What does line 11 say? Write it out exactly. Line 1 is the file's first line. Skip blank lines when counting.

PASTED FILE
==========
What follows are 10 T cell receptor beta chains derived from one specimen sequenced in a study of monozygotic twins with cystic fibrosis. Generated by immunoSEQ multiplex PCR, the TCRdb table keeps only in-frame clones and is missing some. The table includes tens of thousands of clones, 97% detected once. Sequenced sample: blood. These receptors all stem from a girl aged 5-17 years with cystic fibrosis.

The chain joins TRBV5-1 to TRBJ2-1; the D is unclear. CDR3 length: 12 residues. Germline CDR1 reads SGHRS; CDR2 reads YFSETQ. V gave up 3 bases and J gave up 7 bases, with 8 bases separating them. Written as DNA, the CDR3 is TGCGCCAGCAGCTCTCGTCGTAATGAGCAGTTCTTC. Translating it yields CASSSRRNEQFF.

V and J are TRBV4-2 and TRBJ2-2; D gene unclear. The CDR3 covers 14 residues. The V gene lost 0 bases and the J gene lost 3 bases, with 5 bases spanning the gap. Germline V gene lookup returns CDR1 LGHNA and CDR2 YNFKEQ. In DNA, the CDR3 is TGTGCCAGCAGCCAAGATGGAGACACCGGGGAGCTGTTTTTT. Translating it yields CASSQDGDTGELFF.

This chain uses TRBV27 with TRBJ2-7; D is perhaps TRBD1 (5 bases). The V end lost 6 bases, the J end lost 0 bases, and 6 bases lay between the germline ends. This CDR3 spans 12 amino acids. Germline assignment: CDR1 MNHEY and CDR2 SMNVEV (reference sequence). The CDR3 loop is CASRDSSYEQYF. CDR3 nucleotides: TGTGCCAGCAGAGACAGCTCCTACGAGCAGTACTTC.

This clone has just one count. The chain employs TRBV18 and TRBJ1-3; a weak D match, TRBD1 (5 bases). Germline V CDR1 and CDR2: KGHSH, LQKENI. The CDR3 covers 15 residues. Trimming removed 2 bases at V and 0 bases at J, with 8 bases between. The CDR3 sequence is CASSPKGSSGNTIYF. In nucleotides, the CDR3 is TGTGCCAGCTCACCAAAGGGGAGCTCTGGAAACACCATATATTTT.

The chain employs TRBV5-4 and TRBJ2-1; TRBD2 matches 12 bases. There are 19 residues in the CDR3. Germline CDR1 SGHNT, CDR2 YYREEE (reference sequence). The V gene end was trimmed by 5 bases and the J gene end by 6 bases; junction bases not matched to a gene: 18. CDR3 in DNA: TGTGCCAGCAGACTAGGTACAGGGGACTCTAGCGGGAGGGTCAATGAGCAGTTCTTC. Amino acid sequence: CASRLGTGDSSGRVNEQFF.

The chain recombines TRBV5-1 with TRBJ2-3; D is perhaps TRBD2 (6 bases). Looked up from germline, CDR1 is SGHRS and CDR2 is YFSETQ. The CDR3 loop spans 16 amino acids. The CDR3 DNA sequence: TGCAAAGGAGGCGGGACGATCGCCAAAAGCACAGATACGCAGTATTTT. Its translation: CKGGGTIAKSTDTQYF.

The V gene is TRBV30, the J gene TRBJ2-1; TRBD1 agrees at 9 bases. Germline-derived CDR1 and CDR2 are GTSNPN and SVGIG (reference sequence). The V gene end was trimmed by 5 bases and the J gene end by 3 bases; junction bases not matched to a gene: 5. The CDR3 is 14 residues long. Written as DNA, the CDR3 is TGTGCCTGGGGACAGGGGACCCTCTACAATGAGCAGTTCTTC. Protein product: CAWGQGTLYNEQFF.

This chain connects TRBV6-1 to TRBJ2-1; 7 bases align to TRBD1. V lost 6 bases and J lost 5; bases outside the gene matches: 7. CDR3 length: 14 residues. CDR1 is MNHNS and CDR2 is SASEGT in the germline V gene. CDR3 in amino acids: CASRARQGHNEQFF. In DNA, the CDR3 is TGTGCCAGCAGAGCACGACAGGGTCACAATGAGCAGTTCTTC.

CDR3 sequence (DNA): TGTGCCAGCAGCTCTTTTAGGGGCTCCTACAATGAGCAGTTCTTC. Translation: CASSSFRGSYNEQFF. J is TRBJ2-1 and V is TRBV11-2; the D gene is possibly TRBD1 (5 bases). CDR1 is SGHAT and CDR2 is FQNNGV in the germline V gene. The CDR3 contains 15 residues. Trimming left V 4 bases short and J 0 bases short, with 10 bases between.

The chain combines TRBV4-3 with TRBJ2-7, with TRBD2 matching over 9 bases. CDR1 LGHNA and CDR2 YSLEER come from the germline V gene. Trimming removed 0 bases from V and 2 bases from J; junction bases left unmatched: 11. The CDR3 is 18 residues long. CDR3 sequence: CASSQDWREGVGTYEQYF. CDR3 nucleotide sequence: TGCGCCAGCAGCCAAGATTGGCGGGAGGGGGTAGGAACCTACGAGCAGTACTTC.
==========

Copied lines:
The chain combines TRBV4-3 with TRBJ2-7, with TRBD2 matching over 9 bases. CDR1 LGHNA and CDR2 YSLEER come from the germline V gene. Trimming removed 0 bases from V and 2 bases from J; junction bases left unmatched: 11. The CDR3 is 18 residues long. CDR3 sequence: CASSQDWREGVGTYEQYF. CDR3 nucleotide sequence: TGCGCCAGCAGCCAAGATTGGCGGGAGGGGGTAGGAACCTACGAGCAGTACTTC.